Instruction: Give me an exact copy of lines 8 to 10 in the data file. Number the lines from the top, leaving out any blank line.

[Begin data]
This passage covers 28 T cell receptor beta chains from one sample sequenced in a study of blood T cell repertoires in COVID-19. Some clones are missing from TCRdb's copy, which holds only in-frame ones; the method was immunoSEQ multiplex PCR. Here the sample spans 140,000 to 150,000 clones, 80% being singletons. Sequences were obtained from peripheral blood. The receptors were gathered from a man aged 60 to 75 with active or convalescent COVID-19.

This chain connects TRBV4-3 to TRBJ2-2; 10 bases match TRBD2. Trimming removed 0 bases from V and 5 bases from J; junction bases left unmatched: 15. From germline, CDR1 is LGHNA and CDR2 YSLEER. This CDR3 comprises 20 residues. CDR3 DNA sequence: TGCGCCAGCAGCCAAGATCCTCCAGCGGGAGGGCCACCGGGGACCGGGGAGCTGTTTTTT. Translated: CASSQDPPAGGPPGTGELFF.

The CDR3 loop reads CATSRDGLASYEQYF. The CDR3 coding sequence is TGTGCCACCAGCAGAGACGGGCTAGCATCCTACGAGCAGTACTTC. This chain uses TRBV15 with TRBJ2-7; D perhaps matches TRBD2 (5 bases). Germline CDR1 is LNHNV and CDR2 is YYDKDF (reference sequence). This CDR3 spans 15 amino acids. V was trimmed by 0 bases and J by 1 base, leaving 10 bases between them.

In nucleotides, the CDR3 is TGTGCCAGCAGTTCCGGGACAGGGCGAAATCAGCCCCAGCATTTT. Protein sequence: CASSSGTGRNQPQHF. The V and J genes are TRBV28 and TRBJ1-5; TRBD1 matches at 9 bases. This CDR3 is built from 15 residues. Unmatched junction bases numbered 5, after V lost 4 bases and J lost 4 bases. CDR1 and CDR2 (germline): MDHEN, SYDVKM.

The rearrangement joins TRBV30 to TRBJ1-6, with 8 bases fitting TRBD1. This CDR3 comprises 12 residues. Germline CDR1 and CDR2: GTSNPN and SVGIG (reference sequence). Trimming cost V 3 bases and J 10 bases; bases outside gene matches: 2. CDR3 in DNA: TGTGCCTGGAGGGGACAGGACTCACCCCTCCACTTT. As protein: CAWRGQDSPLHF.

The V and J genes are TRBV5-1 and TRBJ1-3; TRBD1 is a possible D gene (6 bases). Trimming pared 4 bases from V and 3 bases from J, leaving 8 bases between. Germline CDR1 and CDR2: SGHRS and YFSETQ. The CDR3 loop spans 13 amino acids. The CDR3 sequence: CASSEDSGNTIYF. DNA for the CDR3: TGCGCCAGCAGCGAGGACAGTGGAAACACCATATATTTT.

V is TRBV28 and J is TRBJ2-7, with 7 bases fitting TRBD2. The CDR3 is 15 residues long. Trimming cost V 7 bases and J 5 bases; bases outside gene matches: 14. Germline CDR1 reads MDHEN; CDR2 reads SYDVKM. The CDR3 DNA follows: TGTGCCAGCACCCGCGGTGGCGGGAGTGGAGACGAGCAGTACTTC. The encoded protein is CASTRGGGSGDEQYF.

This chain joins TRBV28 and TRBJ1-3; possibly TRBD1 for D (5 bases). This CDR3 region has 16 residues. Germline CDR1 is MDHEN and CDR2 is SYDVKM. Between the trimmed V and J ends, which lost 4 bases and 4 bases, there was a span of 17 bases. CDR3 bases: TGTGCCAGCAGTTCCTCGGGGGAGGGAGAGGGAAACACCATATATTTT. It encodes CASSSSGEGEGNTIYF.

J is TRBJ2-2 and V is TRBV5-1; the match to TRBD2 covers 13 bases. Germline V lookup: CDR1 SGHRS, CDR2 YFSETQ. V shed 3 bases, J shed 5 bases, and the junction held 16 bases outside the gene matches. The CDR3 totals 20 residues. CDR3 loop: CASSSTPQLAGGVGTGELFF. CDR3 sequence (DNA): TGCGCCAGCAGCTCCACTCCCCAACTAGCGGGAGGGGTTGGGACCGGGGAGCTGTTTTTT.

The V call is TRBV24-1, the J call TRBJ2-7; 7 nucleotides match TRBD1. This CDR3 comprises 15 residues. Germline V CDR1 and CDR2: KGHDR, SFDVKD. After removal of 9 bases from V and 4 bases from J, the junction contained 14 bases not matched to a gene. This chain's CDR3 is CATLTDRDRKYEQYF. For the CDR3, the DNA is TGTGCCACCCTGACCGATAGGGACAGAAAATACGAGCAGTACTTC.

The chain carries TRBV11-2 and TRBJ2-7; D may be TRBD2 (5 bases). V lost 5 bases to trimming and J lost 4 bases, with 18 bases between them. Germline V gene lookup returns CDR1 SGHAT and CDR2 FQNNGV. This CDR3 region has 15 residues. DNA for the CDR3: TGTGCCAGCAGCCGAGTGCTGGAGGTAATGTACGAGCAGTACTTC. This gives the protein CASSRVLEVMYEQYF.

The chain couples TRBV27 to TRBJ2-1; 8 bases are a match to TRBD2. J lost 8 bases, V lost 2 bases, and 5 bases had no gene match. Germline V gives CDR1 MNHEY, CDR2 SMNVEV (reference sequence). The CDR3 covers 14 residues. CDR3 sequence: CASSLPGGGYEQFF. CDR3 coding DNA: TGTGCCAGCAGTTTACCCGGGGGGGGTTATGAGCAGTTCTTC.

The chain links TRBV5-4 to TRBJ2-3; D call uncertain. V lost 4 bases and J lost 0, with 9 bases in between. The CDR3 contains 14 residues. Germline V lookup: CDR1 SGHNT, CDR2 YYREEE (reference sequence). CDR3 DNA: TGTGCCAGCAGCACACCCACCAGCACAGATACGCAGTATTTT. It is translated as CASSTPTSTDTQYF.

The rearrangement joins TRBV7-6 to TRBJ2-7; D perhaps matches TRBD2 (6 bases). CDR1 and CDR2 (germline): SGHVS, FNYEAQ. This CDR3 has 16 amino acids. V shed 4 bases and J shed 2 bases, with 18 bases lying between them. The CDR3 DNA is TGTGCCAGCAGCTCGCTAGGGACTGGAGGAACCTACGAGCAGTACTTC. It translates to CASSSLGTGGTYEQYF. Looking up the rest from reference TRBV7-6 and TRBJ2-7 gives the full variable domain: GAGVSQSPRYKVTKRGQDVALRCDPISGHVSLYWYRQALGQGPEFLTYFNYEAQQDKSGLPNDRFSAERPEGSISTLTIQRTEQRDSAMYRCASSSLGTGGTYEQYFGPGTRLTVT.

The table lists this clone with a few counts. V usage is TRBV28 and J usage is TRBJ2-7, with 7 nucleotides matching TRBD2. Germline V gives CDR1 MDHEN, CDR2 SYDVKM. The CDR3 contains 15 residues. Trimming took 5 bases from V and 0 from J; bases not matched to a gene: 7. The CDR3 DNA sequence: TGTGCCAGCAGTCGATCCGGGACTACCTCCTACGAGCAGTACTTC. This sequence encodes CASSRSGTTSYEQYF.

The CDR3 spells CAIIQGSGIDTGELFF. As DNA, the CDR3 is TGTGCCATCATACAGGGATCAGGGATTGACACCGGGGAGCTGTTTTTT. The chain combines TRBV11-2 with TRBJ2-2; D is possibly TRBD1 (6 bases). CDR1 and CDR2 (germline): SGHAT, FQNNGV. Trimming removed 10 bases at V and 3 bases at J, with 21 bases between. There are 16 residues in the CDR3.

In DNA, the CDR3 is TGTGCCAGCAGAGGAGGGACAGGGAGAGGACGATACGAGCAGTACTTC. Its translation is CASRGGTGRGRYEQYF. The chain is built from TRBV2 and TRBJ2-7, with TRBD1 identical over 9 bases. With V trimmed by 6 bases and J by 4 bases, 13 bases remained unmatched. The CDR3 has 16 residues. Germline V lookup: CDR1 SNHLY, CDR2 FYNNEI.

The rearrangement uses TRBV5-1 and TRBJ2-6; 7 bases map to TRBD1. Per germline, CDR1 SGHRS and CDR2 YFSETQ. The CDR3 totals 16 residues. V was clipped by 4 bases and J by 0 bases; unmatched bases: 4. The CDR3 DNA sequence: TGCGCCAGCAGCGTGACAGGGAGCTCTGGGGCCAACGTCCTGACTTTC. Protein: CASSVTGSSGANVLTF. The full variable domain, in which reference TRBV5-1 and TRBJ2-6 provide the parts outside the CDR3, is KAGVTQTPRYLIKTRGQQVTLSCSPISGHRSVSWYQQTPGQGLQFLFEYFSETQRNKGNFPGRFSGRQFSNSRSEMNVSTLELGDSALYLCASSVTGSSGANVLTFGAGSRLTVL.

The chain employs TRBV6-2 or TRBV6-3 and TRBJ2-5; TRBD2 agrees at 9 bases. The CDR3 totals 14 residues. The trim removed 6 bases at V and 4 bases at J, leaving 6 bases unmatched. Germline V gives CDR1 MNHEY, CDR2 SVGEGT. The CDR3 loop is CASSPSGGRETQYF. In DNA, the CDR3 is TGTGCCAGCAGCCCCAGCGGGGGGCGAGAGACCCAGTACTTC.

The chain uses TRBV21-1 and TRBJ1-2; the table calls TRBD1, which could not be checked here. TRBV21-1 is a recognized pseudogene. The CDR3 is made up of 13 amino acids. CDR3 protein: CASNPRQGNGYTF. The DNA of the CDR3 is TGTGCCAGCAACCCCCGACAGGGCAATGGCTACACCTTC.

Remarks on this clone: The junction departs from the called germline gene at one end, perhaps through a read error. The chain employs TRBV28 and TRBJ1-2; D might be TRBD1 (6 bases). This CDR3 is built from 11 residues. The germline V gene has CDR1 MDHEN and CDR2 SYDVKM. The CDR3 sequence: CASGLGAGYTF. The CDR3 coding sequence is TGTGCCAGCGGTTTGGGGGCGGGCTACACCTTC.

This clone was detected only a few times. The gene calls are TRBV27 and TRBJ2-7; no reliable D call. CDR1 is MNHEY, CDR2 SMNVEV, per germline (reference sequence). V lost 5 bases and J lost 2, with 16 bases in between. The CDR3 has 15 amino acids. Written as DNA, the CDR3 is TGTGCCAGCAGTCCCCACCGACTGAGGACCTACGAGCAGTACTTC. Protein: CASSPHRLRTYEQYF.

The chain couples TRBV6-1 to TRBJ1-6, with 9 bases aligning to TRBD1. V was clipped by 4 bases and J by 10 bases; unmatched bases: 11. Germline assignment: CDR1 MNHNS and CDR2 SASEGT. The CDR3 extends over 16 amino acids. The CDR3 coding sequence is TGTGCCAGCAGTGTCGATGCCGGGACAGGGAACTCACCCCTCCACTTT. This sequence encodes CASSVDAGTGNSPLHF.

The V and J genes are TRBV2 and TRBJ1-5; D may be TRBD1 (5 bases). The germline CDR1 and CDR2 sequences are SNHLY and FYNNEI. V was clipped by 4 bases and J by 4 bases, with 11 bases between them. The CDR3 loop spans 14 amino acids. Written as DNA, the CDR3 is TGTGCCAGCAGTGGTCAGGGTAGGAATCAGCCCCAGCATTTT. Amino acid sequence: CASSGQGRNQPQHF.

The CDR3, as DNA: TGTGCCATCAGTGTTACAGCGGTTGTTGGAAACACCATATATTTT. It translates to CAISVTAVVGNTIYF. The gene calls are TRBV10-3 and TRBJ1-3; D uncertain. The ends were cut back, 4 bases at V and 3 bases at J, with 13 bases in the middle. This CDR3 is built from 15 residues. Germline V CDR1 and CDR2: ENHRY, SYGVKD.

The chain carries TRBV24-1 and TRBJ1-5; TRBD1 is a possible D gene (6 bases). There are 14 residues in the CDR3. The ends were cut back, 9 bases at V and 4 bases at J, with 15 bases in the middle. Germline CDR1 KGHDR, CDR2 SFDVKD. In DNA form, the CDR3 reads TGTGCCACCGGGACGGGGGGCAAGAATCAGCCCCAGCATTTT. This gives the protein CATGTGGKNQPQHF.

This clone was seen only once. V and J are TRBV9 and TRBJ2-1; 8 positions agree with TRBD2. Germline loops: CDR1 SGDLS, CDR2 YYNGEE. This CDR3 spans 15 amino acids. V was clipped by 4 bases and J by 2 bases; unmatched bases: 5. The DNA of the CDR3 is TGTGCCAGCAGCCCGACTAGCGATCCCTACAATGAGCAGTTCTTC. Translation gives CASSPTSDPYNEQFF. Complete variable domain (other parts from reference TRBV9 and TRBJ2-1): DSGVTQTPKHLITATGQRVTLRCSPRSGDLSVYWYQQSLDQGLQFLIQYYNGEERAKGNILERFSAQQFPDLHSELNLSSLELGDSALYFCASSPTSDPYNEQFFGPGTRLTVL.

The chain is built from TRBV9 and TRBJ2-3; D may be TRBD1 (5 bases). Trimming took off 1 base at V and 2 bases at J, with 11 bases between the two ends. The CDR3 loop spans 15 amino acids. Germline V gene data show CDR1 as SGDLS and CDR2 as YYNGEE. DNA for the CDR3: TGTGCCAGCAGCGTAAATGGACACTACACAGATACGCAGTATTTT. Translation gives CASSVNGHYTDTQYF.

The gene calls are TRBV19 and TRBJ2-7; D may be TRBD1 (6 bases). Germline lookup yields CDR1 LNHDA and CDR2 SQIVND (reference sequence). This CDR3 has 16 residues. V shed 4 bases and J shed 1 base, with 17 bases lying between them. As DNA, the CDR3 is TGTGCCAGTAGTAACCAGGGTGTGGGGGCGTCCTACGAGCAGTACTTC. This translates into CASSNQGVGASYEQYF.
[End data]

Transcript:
This chain joins TRBV28 and TRBJ1-3; possibly TRBD1 for D (5 bases). This CDR3 region has 16 residues. Germline CDR1 is MDHEN and CDR2 is SYDVKM. Between the trimmed V and J ends, which lost 4 bases and 4 bases, there was a span of 17 bases. CDR3 bases: TGTGCCAGCAGTTCCTCGGGGGAGGGAGAGGGAAACACCATATATTTT. It encodes CASSSSGEGEGNTIYF.

J is TRBJ2-2 and V is TRBV5-1; the match to TRBD2 covers 13 bases. Germline V lookup: CDR1 SGHRS, CDR2 YFSETQ. V shed 3 bases, J shed 5 bases, and the junction held 16 bases outside the gene matches. The CDR3 totals 20 residues. CDR3 loop: CASSSTPQLAGGVGTGELFF. CDR3 sequence (DNA): TGCGCCAGCAGCTCCACTCCCCAACTAGCGGGAGGGGTTGGGACCGGGGAGCTGTTTTTT.

The V call is TRBV24-1, the J call TRBJ2-7; 7 nucleotides match TRBD1. This CDR3 comprises 15 residues. Germline V CDR1 and CDR2: KGHDR, SFDVKD. After removal of 9 bases from V and 4 bases from J, the junction contained 14 bases not matched to a gene. This chain's CDR3 is CATLTDRDRKYEQYF. For the CDR3, the DNA is TGTGCCACCCTGACCGATAGGGACAGAAAATACGAGCAGTACTTC.